The Return Loss, RL, is the mismatch to the load AND the remainder of the vector’s reactive value BELOW where the cable is a pure resistance or…the wrong resistive value compared to the resistor used as a load. Some call that resistive and vector mis-match SRL or the STRUCTURE of the cable missed the intended vector magnitude. Some devices have a variable load you can tune for the lowest reflections based on the cable’s true structure (impedance). You can cheat and test SRL, when you and I are stuck with true RL as our stuff is a set ideal 75-ohm resistance (that coulkd be off too!). We can’t remove a 73-ohm’s cable SRL to a 75-ohm load.
But, audio cables are NOT even close to RF and reactance properties and phase shift are always there through audio. How do we know that? Like Vp through audio, the phase for L and C go from zero at RF to a maximum value at DC where it looks capacitive. And again, this happens right through the audio band. All passive cable does this. ALL of them. Just look at an open-short impedance + Phase trace.
But RF’s impedance equation explains HOW a cable retains and impedance no matter the length. It also rats out more of analog’s problems.
We want to improve the WORST thing in our systems. With a turntable, moving the table away from noise significantly improves the clarity of the sound over anything the cable can offset. Thus, moving the table is better than longer cables and where ever that is, may not be off to the side, is where the table really wants to be.
Want proof? Set your needle on a STILL record. YELL at the cartridge / headshell and listen to your voice come out the speakers. The vibration moves the needle and how it all works. The music is playing more than once in a room with the playback speakers. This smears the sound. No cable can be better than removing that as an upgrade.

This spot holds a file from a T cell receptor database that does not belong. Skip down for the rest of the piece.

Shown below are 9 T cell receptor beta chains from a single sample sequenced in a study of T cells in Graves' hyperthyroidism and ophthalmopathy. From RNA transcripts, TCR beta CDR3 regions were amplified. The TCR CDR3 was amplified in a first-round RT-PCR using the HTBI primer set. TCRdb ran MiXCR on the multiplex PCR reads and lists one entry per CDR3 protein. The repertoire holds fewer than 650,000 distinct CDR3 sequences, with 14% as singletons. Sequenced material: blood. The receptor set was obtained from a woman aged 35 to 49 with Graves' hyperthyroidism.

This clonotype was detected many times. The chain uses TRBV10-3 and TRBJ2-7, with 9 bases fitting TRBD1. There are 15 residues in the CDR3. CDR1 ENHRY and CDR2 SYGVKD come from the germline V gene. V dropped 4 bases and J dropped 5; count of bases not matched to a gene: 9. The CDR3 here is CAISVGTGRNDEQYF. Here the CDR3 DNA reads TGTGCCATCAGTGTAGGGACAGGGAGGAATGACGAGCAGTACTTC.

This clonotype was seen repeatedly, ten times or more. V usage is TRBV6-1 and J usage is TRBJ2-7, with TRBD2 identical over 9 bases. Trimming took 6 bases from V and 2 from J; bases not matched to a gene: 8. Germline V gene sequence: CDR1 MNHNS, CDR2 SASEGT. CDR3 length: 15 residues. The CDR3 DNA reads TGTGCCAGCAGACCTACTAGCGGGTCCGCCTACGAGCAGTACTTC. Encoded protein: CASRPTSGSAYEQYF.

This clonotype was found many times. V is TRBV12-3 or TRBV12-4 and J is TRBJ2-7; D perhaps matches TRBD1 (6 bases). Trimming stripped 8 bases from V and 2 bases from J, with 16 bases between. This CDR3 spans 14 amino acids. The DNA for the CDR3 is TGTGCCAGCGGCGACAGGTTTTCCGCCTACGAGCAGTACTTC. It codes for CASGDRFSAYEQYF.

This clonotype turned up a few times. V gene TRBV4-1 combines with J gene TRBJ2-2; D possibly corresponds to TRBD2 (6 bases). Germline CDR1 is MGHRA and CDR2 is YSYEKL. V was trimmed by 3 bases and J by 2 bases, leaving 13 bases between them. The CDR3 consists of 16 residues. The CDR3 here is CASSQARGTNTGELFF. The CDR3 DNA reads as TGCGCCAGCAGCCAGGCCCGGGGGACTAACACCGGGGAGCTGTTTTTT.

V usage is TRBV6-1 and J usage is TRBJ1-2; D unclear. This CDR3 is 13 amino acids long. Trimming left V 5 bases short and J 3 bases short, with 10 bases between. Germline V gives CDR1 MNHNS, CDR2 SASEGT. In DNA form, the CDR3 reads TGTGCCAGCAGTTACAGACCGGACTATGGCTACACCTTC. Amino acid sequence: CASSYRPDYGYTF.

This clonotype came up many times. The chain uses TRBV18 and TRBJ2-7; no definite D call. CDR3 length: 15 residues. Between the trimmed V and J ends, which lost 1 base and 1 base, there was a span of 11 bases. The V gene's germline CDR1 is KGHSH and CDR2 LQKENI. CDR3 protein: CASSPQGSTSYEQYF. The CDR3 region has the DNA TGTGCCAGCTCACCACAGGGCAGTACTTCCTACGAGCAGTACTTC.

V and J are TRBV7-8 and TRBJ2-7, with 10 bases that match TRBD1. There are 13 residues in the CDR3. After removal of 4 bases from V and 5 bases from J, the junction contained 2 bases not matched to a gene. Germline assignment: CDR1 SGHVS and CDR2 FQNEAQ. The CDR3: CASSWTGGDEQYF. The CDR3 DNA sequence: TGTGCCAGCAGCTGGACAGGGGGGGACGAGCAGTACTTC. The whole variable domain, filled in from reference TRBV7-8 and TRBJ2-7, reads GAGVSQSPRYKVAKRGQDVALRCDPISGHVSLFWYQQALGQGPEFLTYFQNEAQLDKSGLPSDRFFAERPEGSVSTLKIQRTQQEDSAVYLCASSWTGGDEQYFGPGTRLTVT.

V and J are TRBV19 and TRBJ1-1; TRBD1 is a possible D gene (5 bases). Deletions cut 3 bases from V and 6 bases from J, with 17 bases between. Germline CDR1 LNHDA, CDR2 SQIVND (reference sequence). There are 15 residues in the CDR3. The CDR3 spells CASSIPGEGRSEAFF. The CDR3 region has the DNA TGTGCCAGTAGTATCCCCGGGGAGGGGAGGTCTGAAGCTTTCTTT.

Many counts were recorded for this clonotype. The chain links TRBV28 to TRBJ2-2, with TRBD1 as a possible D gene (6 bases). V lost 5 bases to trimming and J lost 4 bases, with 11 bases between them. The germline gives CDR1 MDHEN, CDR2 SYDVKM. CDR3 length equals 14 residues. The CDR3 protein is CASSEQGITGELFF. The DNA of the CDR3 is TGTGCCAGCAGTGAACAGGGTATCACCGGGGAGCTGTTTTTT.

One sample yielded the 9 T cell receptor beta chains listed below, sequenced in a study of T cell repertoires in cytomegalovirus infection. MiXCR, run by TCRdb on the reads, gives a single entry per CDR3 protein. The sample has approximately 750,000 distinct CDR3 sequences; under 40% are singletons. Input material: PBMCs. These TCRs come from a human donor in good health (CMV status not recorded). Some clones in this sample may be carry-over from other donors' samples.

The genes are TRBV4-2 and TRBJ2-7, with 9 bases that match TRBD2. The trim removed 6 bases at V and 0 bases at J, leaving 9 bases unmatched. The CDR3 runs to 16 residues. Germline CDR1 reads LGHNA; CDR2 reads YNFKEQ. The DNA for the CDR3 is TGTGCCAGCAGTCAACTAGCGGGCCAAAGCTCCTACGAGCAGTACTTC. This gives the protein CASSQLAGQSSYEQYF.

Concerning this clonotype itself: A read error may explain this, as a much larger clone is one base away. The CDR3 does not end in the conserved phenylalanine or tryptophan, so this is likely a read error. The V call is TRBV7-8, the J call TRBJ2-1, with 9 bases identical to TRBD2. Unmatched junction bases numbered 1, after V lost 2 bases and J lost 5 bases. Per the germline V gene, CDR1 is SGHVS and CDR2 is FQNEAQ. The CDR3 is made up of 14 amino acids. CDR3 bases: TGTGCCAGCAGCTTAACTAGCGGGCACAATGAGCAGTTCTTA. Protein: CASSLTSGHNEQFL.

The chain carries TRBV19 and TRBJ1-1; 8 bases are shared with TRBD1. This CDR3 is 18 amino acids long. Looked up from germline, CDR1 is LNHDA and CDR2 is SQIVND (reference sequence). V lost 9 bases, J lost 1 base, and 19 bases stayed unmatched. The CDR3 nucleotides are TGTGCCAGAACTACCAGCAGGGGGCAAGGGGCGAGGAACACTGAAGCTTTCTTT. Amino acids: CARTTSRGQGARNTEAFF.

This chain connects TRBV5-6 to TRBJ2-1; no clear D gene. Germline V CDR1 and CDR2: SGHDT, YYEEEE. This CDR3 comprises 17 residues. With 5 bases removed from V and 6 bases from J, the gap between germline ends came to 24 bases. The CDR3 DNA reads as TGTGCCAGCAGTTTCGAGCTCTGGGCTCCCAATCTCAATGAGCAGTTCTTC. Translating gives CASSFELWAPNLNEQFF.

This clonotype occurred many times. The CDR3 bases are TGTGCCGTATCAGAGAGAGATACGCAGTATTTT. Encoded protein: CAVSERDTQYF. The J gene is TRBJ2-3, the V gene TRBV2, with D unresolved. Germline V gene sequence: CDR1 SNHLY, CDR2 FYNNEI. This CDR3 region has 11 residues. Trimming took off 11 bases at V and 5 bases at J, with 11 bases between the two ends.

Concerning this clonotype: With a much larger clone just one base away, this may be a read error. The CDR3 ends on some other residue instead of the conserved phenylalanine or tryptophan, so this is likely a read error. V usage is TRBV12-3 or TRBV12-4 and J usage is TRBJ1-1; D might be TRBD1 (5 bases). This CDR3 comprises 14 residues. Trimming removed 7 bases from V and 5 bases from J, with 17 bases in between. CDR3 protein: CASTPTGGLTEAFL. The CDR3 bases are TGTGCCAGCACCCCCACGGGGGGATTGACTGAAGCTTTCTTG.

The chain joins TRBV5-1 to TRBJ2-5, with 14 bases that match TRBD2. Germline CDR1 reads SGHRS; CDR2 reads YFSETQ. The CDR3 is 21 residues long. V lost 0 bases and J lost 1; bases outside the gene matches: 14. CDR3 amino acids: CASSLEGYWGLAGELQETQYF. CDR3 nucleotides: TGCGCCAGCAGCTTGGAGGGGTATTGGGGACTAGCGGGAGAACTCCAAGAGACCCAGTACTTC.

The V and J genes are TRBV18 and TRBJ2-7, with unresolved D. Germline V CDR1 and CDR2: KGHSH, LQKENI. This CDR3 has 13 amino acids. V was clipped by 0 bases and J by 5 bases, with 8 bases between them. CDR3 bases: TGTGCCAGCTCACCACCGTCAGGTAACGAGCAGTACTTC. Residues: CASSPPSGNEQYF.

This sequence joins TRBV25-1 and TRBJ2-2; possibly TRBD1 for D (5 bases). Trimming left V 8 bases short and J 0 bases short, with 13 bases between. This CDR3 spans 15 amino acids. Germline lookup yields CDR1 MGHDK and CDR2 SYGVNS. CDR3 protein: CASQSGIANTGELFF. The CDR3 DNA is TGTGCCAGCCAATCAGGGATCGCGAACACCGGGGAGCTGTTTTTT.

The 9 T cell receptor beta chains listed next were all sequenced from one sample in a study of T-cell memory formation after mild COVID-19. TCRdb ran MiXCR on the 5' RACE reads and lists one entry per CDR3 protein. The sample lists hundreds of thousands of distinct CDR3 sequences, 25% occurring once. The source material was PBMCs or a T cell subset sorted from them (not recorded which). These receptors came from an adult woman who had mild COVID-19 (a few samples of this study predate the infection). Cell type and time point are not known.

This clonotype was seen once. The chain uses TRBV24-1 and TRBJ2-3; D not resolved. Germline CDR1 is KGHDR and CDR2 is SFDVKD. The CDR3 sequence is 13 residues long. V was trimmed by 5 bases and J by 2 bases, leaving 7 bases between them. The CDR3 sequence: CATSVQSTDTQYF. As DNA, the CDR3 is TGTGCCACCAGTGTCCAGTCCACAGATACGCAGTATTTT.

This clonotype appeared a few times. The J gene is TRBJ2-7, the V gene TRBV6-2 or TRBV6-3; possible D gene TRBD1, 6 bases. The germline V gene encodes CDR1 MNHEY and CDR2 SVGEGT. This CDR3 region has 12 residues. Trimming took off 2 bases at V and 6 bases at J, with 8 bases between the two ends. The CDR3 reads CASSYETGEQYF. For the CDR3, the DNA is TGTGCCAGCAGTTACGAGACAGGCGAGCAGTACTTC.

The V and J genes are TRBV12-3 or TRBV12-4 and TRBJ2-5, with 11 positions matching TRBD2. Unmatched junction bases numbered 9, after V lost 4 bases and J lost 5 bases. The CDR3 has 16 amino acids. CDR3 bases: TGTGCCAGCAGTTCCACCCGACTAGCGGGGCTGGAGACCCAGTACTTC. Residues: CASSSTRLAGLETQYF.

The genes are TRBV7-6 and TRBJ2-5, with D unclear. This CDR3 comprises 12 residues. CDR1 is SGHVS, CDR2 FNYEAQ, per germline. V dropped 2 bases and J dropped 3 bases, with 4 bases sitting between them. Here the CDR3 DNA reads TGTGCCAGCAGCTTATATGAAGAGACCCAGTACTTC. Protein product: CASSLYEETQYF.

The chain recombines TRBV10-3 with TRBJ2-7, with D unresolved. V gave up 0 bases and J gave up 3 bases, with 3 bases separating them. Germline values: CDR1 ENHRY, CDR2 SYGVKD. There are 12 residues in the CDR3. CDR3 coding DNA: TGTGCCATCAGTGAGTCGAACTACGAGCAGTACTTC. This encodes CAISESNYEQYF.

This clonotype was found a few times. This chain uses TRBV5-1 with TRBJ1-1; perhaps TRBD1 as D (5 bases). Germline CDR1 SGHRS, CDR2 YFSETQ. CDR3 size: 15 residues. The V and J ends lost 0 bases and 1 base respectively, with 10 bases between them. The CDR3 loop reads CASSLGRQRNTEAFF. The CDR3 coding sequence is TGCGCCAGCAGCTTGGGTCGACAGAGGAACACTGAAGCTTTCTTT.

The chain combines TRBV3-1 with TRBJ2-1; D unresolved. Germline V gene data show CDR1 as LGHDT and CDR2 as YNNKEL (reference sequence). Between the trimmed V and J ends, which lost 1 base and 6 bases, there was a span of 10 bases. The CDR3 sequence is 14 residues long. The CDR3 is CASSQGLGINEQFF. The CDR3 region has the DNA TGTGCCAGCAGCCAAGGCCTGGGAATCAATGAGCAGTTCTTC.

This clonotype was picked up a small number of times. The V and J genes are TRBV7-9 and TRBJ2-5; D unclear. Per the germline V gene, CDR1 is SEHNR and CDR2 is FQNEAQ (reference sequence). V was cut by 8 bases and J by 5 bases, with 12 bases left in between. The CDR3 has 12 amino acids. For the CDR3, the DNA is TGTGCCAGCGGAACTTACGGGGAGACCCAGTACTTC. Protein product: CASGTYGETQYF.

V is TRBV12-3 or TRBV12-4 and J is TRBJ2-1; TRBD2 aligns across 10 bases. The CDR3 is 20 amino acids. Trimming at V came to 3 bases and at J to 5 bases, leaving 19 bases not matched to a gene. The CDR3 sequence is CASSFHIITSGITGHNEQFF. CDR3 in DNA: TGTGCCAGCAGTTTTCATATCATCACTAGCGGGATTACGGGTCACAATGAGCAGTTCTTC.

XLR can go 100 feet per the specs and some even 200 feet. 30 feet is pretty easy for a good XLR cable.
I’m hoping this doesn’t turn into the classic “long ICs vs long speaker cables” discussion - which is not to say that isn’t an important discussion, but my original wondering was along the lines of -
In my room my TT and phono pre are on the opposite side wall from my preamp and other source gear. This is a new arrangement (and my feeling is better than my old arrangement for space utilization, less noise pickup, and symmetry issues). But it leaves me with the problem of selecting a balanced IC that will be 6M long. Nobody out there that I know is lending selections of 6M ICs for trials and comparisons. And the cost to risk buying new and taking the loss on a flip is too high (for me).
Places like The Cable Company typically top out at 1.5M from their lending library, but you can’t always count on that. 1M is the safe bet. Now I could move the almost 300 pound behemoth of TT and stand to a temporary location where I could connect using 1M cables, which leads to the basis of my question. Let’s say I do this (oh my aching back! ) and borrow a bunch of trial cables from a place like TCC. At 1M, how can I be sure what a choice will sound like if I decide it’s the one and buy a 6M length. I would guess that ICs having very large capacitance values per foot, for example, might sound worse at longer lengths than one that might be equally good but have a lower c/ft.
Maybe… ah i see Galen already answered all this as I was agonizing through this response! Thank you sir!
Very good point! I will keep that in mind when we do a future remodel of the room.
BTW, I can join @straightwire in saying that, if you have the opportunity, getting all your equipment out from between your speakers will result in a noticeable improvement in sound.